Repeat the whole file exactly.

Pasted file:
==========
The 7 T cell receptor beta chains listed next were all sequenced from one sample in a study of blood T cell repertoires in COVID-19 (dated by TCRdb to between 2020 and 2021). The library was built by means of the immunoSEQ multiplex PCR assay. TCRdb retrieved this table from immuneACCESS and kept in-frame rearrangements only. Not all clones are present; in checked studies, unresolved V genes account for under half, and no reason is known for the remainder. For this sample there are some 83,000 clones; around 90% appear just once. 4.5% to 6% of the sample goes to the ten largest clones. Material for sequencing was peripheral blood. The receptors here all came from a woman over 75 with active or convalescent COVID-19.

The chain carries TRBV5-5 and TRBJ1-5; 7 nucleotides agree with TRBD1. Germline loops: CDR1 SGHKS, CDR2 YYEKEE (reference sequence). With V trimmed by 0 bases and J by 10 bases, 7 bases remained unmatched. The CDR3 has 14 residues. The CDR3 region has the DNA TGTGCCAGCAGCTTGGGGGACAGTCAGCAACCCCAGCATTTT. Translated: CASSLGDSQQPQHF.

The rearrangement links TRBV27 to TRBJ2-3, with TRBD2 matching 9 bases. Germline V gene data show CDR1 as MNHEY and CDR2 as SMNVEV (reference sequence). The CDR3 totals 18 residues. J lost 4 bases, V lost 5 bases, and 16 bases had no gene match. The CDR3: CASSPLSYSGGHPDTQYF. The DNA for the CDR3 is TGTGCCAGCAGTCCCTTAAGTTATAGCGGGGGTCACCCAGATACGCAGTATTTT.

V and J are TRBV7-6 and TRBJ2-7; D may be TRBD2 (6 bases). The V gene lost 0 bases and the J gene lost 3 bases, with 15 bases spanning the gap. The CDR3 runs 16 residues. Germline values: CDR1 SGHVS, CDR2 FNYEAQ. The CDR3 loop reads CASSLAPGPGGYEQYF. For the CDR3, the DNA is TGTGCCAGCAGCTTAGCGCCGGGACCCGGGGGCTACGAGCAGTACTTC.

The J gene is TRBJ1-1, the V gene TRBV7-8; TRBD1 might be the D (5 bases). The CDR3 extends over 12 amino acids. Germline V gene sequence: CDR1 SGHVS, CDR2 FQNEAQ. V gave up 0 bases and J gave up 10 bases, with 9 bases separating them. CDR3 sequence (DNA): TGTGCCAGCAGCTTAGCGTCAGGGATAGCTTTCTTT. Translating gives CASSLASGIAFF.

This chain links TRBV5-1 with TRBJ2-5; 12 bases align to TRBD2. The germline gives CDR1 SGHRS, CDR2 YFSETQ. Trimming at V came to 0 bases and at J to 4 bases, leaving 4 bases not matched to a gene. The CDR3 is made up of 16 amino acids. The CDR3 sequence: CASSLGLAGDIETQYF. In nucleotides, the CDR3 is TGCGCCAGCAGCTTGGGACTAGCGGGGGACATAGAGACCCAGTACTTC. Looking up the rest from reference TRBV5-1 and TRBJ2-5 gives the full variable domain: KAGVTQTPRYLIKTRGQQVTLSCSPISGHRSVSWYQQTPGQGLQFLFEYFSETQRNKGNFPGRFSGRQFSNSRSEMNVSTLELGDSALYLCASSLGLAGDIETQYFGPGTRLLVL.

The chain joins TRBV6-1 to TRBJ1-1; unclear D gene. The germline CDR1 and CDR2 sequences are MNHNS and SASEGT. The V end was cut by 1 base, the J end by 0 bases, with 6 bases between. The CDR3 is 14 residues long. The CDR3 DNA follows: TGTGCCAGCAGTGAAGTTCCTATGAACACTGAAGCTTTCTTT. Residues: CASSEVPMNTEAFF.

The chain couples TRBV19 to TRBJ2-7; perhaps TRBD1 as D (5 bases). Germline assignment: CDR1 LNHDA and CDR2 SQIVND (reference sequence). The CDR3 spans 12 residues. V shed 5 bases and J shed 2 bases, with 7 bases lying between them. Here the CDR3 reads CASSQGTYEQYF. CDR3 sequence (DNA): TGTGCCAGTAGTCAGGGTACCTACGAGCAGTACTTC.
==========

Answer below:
The 7 T cell receptor beta chains listed next were all sequenced from one sample in a study of blood T cell repertoires in COVID-19 (dated by TCRdb to between 2020 and 2021). The library was built by means of the immunoSEQ multiplex PCR assay. TCRdb retrieved this table from immuneACCESS and kept in-frame rearrangements only. Not all clones are present; in checked studies, unresolved V genes account for under half, and no reason is known for the remainder. For this sample there are some 83,000 clones; around 90% appear just once. 4.5% to 6% of the sample goes to the ten largest clones. Material for sequencing was peripheral blood. The receptors here all came from a woman over 75 with active or convalescent COVID-19.

The chain carries TRBV5-5 and TRBJ1-5; 7 nucleotides agree with TRBD1. Germline loops: CDR1 SGHKS, CDR2 YYEKEE (reference sequence). With V trimmed by 0 bases and J by 10 bases, 7 bases remained unmatched. The CDR3 has 14 residues. The CDR3 region has the DNA TGTGCCAGCAGCTTGGGGGACAGTCAGCAACCCCAGCATTTT. Translated: CASSLGDSQQPQHF.

The rearrangement links TRBV27 to TRBJ2-3, with TRBD2 matching 9 bases. Germline V gene data show CDR1 as MNHEY and CDR2 as SMNVEV (reference sequence). The CDR3 totals 18 residues. J lost 4 bases, V lost 5 bases, and 16 bases had no gene match. The CDR3: CASSPLSYSGGHPDTQYF. The DNA for the CDR3 is TGTGCCAGCAGTCCCTTAAGTTATAGCGGGGGTCACCCAGATACGCAGTATTTT.

V and J are TRBV7-6 and TRBJ2-7; D may be TRBD2 (6 bases). The V gene lost 0 bases and the J gene lost 3 bases, with 15 bases spanning the gap. The CDR3 runs 16 residues. Germline values: CDR1 SGHVS, CDR2 FNYEAQ. The CDR3 loop reads CASSLAPGPGGYEQYF. For the CDR3, the DNA is TGTGCCAGCAGCTTAGCGCCGGGACCCGGGGGCTACGAGCAGTACTTC.

The J gene is TRBJ1-1, the V gene TRBV7-8; TRBD1 might be the D (5 bases). The CDR3 extends over 12 amino acids. Germline V gene sequence: CDR1 SGHVS, CDR2 FQNEAQ. V gave up 0 bases and J gave up 10 bases, with 9 bases separating them. CDR3 sequence (DNA): TGTGCCAGCAGCTTAGCGTCAGGGATAGCTTTCTTT. Translating gives CASSLASGIAFF.

This chain links TRBV5-1 with TRBJ2-5; 12 bases align to TRBD2. The germline gives CDR1 SGHRS, CDR2 YFSETQ. Trimming at V came to 0 bases and at J to 4 bases, leaving 4 bases not matched to a gene. The CDR3 is made up of 16 amino acids. The CDR3 sequence: CASSLGLAGDIETQYF. In nucleotides, the CDR3 is TGCGCCAGCAGCTTGGGACTAGCGGGGGACATAGAGACCCAGTACTTC. Looking up the rest from reference TRBV5-1 and TRBJ2-5 gives the full variable domain: KAGVTQTPRYLIKTRGQQVTLSCSPISGHRSVSWYQQTPGQGLQFLFEYFSETQRNKGNFPGRFSGRQFSNSRSEMNVSTLELGDSALYLCASSLGLAGDIETQYFGPGTRLLVL.

The chain joins TRBV6-1 to TRBJ1-1; unclear D gene. The germline CDR1 and CDR2 sequences are MNHNS and SASEGT. The V end was cut by 1 base, the J end by 0 bases, with 6 bases between. The CDR3 is 14 residues long. The CDR3 DNA follows: TGTGCCAGCAGTGAAGTTCCTATGAACACTGAAGCTTTCTTT. Residues: CASSEVPMNTEAFF.

The chain couples TRBV19 to TRBJ2-7; perhaps TRBD1 as D (5 bases). Germline assignment: CDR1 LNHDA and CDR2 SQIVND (reference sequence). The CDR3 spans 12 residues. V shed 5 bases and J shed 2 bases, with 7 bases lying between them. Here the CDR3 reads CASSQGTYEQYF. CDR3 sequence (DNA): TGTGCCAGTAGTCAGGGTACCTACGAGCAGTACTTC.